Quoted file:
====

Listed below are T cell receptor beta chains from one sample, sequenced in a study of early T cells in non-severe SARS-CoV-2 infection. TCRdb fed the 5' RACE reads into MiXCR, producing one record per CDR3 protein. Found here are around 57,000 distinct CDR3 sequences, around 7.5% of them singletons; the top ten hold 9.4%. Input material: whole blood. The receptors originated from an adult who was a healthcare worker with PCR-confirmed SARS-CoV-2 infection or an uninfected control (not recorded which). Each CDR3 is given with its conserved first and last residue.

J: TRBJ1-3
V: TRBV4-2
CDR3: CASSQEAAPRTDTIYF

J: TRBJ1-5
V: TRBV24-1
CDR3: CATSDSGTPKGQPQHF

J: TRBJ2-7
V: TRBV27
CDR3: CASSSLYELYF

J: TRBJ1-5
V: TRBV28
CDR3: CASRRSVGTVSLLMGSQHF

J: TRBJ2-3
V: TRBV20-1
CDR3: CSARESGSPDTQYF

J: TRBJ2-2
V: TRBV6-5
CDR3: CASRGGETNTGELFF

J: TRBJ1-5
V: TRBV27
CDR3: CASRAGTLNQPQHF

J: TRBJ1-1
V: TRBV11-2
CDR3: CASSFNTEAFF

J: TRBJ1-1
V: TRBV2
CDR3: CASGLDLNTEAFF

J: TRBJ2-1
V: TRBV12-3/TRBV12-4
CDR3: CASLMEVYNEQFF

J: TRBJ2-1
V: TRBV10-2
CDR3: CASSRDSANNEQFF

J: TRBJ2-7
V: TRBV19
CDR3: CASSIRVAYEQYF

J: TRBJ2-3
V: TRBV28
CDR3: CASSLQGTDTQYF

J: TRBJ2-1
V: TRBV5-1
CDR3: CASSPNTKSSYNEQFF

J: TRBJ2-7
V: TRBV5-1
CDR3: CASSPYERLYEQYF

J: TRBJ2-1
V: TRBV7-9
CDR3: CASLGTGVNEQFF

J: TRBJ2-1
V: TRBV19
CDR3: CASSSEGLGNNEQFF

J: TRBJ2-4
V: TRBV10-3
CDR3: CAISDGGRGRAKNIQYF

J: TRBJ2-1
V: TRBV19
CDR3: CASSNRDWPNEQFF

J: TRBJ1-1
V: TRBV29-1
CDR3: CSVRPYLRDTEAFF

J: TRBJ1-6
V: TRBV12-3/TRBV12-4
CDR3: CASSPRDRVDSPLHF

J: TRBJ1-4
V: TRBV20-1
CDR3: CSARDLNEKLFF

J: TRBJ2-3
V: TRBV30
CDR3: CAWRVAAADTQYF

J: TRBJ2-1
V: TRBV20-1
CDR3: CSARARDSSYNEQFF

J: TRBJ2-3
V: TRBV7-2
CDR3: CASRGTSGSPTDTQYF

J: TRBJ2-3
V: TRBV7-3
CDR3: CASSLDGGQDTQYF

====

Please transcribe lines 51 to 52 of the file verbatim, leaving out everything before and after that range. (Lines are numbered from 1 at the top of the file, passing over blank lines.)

V: TRBV19
CDR3: CASSSEGLGNNEQFF